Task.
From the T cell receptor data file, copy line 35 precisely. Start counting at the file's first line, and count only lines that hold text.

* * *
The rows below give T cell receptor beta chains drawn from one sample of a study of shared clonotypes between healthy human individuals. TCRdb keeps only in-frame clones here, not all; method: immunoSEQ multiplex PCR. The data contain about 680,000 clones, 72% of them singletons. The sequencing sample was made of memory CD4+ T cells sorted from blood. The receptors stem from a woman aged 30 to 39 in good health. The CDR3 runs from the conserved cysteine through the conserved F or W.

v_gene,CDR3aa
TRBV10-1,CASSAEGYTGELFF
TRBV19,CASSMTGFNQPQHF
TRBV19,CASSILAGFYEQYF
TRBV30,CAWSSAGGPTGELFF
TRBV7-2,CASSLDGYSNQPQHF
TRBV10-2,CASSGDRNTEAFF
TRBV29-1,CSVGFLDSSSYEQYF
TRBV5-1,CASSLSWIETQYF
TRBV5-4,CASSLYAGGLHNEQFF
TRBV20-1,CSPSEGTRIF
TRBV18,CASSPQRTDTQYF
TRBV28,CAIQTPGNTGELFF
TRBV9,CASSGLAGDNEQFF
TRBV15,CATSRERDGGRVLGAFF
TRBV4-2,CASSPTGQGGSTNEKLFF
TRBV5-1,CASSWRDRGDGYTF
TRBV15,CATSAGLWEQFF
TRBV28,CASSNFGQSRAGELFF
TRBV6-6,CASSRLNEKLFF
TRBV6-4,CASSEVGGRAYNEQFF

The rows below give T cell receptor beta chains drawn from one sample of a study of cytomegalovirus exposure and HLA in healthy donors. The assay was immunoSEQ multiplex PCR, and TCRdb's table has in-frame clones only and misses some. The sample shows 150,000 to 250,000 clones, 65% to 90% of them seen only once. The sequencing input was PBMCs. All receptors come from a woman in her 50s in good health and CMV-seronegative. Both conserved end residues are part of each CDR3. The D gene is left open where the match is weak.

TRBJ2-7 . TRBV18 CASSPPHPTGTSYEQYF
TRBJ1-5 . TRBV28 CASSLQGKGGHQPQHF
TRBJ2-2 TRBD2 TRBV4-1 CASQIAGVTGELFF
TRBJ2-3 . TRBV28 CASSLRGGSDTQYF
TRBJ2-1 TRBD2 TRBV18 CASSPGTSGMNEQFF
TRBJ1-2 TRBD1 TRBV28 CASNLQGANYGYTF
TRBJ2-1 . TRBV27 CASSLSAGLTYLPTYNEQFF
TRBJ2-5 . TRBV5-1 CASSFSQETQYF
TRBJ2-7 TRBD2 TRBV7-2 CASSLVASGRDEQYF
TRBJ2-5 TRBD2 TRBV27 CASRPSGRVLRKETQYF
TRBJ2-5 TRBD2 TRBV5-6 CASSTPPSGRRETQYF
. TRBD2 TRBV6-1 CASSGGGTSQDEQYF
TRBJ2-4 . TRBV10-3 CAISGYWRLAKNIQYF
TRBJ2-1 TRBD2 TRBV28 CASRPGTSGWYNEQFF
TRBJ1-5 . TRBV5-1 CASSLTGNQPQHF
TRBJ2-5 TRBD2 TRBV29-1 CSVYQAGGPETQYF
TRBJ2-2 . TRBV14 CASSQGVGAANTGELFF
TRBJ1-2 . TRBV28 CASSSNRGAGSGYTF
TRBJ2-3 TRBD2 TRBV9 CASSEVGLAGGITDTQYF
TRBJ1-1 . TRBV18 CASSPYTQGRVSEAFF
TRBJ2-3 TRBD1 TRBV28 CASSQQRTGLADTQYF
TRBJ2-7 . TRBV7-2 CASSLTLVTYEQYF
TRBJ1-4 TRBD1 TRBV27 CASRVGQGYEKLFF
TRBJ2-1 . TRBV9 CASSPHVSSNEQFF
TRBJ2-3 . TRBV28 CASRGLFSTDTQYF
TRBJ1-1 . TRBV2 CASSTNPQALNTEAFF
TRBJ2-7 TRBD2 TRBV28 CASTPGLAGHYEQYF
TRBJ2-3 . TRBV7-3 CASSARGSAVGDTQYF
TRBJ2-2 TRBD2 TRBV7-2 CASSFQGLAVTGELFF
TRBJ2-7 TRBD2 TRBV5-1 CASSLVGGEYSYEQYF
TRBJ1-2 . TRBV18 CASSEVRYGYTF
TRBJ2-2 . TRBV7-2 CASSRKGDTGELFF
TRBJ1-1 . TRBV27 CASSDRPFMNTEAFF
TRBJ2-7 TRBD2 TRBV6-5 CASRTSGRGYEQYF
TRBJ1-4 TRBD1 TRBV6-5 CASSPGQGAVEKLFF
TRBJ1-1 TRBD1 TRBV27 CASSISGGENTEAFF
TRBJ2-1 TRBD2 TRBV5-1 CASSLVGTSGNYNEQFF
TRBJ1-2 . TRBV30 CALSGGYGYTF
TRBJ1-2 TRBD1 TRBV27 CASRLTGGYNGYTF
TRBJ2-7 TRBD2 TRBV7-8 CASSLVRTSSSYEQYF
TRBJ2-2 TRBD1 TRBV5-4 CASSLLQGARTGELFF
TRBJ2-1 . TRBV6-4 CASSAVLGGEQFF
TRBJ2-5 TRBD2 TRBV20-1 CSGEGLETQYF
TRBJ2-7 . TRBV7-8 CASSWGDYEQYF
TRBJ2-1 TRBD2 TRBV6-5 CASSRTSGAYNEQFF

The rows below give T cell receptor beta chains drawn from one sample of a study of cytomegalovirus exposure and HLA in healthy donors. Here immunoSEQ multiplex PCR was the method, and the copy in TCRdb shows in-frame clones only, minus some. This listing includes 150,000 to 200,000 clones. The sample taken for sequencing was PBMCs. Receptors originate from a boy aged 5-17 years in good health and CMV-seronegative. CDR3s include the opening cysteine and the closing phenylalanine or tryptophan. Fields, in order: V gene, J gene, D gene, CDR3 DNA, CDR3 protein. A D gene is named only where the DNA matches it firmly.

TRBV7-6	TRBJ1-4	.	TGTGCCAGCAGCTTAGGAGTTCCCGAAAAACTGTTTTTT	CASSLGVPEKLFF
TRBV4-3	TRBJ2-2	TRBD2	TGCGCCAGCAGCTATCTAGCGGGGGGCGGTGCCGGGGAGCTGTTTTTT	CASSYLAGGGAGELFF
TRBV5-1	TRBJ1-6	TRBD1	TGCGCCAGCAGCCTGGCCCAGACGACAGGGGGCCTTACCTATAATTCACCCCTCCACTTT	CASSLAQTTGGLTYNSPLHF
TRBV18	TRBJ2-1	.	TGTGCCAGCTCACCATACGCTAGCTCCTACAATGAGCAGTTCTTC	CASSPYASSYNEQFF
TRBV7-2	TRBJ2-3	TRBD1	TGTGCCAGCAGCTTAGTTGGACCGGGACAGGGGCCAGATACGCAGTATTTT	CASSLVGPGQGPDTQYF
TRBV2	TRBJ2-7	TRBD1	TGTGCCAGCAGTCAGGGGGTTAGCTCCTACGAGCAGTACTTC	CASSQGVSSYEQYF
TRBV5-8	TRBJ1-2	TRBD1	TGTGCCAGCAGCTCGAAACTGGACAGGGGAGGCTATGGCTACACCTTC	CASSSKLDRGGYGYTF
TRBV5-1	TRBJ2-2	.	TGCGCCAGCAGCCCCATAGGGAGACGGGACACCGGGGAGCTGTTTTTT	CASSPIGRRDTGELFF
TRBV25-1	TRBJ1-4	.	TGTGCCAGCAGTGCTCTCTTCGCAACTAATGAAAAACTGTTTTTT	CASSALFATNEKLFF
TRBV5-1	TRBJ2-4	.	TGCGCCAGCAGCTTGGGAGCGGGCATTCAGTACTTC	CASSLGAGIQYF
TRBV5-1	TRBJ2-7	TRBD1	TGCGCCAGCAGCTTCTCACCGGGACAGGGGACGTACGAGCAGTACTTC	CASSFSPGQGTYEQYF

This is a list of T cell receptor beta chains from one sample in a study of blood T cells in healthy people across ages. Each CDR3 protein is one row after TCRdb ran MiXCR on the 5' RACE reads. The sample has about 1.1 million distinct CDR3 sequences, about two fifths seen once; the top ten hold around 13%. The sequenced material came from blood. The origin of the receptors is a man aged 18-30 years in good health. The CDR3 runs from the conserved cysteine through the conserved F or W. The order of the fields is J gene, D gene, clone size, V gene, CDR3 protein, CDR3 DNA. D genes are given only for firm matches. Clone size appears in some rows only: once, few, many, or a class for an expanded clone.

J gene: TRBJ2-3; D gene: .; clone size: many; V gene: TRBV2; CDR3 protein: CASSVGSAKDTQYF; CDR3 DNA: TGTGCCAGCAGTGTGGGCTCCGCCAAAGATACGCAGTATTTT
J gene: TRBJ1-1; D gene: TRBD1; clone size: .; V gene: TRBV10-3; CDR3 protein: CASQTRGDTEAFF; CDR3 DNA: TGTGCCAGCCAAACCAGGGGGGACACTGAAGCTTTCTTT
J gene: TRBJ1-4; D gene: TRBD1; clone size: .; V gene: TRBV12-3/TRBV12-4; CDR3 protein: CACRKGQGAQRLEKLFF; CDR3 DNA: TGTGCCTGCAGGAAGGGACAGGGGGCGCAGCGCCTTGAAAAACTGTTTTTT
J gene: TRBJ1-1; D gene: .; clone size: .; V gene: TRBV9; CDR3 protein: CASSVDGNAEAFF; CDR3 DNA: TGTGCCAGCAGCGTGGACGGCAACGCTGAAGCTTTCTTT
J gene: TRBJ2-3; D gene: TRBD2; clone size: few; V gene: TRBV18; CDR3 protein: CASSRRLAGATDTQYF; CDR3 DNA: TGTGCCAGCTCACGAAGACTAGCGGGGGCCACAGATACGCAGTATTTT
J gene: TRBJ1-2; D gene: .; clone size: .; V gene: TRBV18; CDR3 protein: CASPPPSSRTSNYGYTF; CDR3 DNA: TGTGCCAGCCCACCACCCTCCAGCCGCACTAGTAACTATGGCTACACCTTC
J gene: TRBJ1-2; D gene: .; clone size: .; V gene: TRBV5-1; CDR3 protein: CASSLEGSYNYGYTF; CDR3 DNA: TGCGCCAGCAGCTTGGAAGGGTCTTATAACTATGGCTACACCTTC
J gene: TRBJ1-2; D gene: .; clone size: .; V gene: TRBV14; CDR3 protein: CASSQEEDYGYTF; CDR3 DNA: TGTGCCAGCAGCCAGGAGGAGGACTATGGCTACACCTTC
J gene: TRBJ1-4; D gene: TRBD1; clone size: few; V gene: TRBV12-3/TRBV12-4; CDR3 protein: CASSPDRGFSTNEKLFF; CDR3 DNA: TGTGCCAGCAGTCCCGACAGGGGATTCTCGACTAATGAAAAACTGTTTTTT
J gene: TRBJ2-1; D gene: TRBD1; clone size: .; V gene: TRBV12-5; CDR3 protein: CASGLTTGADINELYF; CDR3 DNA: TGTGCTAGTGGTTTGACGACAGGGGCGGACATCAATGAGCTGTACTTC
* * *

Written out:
. TRBD2 TRBV6-1 CASSGGGTSQDEQYF